Journal Article

Evolutionary Trends in the Flowers of Asteridae: Is Polyandry an Alternative to Zygomorphy?

Florian Jabbour, Catherine Damerval and Sophie Nadot

in Annals of Botany

Published on behalf of The Annals of Botany Company

Volume 102, issue 2, pages 153-165
Published in print August 2008 | ISSN: 0305-7364
Published online May 2008 | e-ISSN: 1095-8290 | DOI: http://dx.doi.org/10.1093/aob/mcn082
Evolutionary Trends in the Flowers of Asteridae: Is Polyandry an Alternative to Zygomorphy?

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  • Ecology and Conservation
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Background and Aims

Floral symmetry presents two main states in angiosperms, actinomorphy (polysymmetry or radial symmetry) and zygomorphy (monosymmetry or bilateral symmetry). Transitions from actinomorphy to zygomorphy have occurred repeatedly among flowering plants, possibly in coadaptation with specialized pollinators. In this paper, the rules controlling the evolution of floral symmetry were investigated to determine in which architectural context zygomorphy can evolve.

Methods

Floral traits potentially associated with perianth symmetry shifts in Asteridae, one of the major clades of the core eudicots, were selected: namely the perianth merism, the presence and number of spurs, and the androecium organ number. The evolution of these characters was optimized on a composite tree. Correlations between symmetry and the other morphological traits were then examined using a phylogenetic comparative method.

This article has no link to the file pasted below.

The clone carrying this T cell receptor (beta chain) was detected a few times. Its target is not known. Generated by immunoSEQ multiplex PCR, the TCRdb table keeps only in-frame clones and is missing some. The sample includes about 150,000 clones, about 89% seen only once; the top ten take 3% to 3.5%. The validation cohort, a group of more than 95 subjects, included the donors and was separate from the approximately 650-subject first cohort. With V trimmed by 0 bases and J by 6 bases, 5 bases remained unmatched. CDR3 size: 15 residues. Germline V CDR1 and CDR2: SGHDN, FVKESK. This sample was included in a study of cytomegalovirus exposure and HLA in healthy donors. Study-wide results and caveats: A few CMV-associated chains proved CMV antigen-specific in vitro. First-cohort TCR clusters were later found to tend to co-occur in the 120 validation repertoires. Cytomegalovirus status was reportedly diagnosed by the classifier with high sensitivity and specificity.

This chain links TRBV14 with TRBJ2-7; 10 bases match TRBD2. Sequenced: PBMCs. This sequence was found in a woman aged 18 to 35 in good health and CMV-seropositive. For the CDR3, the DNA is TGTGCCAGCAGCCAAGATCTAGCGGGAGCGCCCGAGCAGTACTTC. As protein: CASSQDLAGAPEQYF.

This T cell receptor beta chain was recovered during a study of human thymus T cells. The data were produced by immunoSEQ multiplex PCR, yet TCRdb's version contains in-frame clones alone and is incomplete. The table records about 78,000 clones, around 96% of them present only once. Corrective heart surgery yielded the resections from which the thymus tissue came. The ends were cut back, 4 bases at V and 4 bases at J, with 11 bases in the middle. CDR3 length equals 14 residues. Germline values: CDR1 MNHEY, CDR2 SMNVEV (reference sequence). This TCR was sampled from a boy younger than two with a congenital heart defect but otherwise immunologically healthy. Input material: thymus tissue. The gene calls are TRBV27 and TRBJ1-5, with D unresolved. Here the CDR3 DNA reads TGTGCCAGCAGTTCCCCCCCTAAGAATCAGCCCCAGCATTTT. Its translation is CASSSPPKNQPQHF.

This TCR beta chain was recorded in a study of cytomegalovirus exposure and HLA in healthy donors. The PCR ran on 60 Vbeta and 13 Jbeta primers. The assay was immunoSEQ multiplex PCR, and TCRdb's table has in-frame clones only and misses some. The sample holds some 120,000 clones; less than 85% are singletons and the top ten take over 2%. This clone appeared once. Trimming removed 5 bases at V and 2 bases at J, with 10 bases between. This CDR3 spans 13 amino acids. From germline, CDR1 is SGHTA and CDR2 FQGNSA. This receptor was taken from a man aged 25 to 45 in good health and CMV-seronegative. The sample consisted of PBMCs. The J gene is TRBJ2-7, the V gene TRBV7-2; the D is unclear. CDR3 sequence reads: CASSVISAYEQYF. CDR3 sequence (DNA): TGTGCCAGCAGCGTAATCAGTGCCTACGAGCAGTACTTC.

Key Results

The analyses reveal that the evolution of floral symmetry in Asteridae is conditioned by both androecium organ number and perianth merism and that zygomorphy is a prerequisite to the emergence of spurs.

Conclusions

The statistically significant correlation between perianth zygomorphy and oligandry suggests that the evolution of floral symmetry could be canalized by developmental or spatial constraint. Interestingly, the evolution of polyandry in an actinomorphic context appears as an alternative evolutionary pathway to zygomorphy in Asteridae. These results may be interpreted either in terms of plant–pollinator adaptation or in terms of developmental or physical constraints. The results are discussed in relation to current knowledge about the molecular bases underlying floral symmetry.

Keywords: Floral symmetry; architectural constraints; Asteridae; comparative analysis; composite tree; correlated evolution; evolutionary scenario

Journal Article.  8175 words.  Illustrated.

Subjects: Ecology and Conservation ; Evolutionary Biology ; Plant Sciences and Forestry

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